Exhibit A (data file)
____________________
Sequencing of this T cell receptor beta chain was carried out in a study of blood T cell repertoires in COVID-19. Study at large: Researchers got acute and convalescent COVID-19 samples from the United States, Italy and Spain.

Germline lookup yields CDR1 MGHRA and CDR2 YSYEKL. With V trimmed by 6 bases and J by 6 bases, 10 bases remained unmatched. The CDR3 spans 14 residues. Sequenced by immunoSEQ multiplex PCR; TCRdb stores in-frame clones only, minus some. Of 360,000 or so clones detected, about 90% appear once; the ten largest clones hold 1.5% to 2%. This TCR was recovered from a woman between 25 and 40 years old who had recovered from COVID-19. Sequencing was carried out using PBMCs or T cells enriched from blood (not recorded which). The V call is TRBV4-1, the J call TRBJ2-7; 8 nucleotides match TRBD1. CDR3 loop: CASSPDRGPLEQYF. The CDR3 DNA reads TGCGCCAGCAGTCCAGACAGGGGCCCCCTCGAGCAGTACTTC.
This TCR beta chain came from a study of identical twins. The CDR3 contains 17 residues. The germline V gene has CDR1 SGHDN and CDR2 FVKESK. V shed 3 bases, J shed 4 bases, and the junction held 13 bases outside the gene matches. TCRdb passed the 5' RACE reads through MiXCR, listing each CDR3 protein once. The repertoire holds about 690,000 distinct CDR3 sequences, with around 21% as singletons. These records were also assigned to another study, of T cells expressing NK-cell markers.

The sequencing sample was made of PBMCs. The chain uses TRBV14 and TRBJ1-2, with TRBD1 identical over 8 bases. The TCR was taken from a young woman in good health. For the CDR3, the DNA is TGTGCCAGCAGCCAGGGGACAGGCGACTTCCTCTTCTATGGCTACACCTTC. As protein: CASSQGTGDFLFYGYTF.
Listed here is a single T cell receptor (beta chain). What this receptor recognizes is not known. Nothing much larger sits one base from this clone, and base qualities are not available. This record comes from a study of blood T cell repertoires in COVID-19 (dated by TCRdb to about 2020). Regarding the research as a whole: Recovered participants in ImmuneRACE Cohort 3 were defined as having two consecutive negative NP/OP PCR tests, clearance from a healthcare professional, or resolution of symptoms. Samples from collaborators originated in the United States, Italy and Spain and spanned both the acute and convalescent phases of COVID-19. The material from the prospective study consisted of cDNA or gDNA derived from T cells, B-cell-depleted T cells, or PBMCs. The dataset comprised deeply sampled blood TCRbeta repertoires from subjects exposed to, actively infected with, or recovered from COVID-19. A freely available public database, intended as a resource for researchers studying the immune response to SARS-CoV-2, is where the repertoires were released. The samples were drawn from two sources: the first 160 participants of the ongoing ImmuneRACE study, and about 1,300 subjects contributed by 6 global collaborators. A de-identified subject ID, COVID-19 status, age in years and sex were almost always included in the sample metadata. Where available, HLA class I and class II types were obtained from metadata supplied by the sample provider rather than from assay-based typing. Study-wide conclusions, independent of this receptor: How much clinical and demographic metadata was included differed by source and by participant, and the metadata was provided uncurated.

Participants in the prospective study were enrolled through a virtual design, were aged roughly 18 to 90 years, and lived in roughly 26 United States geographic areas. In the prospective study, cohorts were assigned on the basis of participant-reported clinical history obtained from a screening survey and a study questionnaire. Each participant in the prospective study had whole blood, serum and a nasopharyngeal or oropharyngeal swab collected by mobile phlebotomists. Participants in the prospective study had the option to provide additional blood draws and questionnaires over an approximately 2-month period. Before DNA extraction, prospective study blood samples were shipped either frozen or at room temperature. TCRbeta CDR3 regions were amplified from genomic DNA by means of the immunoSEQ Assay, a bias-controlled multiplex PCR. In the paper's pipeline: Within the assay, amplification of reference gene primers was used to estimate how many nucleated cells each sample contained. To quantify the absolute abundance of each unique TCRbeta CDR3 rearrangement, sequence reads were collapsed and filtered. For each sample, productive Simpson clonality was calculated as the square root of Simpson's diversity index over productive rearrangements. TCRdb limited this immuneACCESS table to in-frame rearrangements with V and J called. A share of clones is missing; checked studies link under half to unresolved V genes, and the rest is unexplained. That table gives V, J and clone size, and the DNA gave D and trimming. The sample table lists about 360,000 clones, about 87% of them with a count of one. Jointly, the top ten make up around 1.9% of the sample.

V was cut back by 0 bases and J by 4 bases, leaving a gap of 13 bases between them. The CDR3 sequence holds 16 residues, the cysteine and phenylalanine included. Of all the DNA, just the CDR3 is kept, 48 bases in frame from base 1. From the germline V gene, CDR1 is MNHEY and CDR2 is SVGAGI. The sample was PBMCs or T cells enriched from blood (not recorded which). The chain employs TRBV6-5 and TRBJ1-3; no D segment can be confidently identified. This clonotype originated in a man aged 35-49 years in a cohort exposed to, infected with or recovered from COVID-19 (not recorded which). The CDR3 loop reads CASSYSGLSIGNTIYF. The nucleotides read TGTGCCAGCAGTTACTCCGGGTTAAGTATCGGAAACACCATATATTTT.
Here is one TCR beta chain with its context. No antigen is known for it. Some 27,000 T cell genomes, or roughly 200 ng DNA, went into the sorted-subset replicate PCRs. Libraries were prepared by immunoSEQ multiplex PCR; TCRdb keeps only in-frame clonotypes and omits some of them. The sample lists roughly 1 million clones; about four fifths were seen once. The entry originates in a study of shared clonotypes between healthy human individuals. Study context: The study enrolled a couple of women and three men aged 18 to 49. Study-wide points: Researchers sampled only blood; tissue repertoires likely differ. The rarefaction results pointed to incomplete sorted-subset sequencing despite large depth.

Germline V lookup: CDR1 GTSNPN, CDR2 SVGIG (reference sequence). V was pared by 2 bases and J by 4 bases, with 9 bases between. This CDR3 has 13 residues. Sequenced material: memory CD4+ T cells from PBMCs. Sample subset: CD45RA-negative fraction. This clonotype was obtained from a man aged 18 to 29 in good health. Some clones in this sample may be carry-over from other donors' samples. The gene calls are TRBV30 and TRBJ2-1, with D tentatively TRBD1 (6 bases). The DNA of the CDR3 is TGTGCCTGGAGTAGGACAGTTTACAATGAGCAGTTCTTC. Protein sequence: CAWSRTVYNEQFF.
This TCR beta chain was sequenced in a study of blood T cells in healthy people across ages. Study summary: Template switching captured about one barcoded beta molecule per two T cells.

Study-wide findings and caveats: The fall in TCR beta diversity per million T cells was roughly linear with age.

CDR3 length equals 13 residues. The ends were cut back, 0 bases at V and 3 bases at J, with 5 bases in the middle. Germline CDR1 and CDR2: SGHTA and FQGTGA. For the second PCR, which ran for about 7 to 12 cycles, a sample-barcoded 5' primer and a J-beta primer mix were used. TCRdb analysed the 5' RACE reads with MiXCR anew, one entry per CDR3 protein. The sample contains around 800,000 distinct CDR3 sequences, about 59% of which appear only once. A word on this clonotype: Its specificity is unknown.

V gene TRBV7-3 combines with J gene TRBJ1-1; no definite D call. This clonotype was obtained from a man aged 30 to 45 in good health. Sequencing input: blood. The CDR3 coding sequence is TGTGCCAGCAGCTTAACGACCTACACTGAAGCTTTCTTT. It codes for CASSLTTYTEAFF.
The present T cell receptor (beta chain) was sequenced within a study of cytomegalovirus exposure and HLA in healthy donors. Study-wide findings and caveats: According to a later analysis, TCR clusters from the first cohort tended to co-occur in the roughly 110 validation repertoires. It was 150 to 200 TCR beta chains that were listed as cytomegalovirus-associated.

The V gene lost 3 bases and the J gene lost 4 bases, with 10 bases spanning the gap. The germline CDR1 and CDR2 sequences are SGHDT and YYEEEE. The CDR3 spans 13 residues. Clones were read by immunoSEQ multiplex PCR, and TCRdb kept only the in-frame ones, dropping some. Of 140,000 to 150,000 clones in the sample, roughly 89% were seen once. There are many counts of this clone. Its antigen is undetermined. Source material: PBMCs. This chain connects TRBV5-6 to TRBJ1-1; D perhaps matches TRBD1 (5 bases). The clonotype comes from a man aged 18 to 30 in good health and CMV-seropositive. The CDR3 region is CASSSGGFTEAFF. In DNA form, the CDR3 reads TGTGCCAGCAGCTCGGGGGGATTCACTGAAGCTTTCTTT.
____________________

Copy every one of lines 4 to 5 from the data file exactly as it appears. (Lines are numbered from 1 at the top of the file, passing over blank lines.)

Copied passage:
The sequencing sample was made of PBMCs. The chain uses TRBV14 and TRBJ1-2, with TRBD1 identical over 8 bases. The TCR was taken from a young woman in good health. For the CDR3, the DNA is TGTGCCAGCAGCCAGGGGACAGGCGACTTCCTCTTCTATGGCTACACCTTC. As protein: CASSQGTGDFLFYGYTF.
Listed here is a single T cell receptor (beta chain). What this receptor recognizes is not known. Nothing much larger sits one base from this clone, and base qualities are not available. This record comes from a study of blood T cell repertoires in COVID-19 (dated by TCRdb to about 2020). Regarding the research as a whole: Recovered participants in ImmuneRACE Cohort 3 were defined as having two consecutive negative NP/OP PCR tests, clearance from a healthcare professional, or resolution of symptoms. Samples from collaborators originated in the United States, Italy and Spain and spanned both the acute and convalescent phases of COVID-19. The material from the prospective study consisted of cDNA or gDNA derived from T cells, B-cell-depleted T cells, or PBMCs. The dataset comprised deeply sampled blood TCRbeta repertoires from subjects exposed to, actively infected with, or recovered from COVID-19. A freely available public database, intended as a resource for researchers studying the immune response to SARS-CoV-2, is where the repertoires were released. The samples were drawn from two sources: the first 160 participants of the ongoing ImmuneRACE study, and about 1,300 subjects contributed by 6 global collaborators. A de-identified subject ID, COVID-19 status, age in years and sex were almost always included in the sample metadata. Where available, HLA class I and class II types were obtained from metadata supplied by the sample provider rather than from assay-based typing. Study-wide conclusions, independent of this receptor: How much clinical and demographic metadata was included differed by source and by participant, and the metadata was provided uncurated.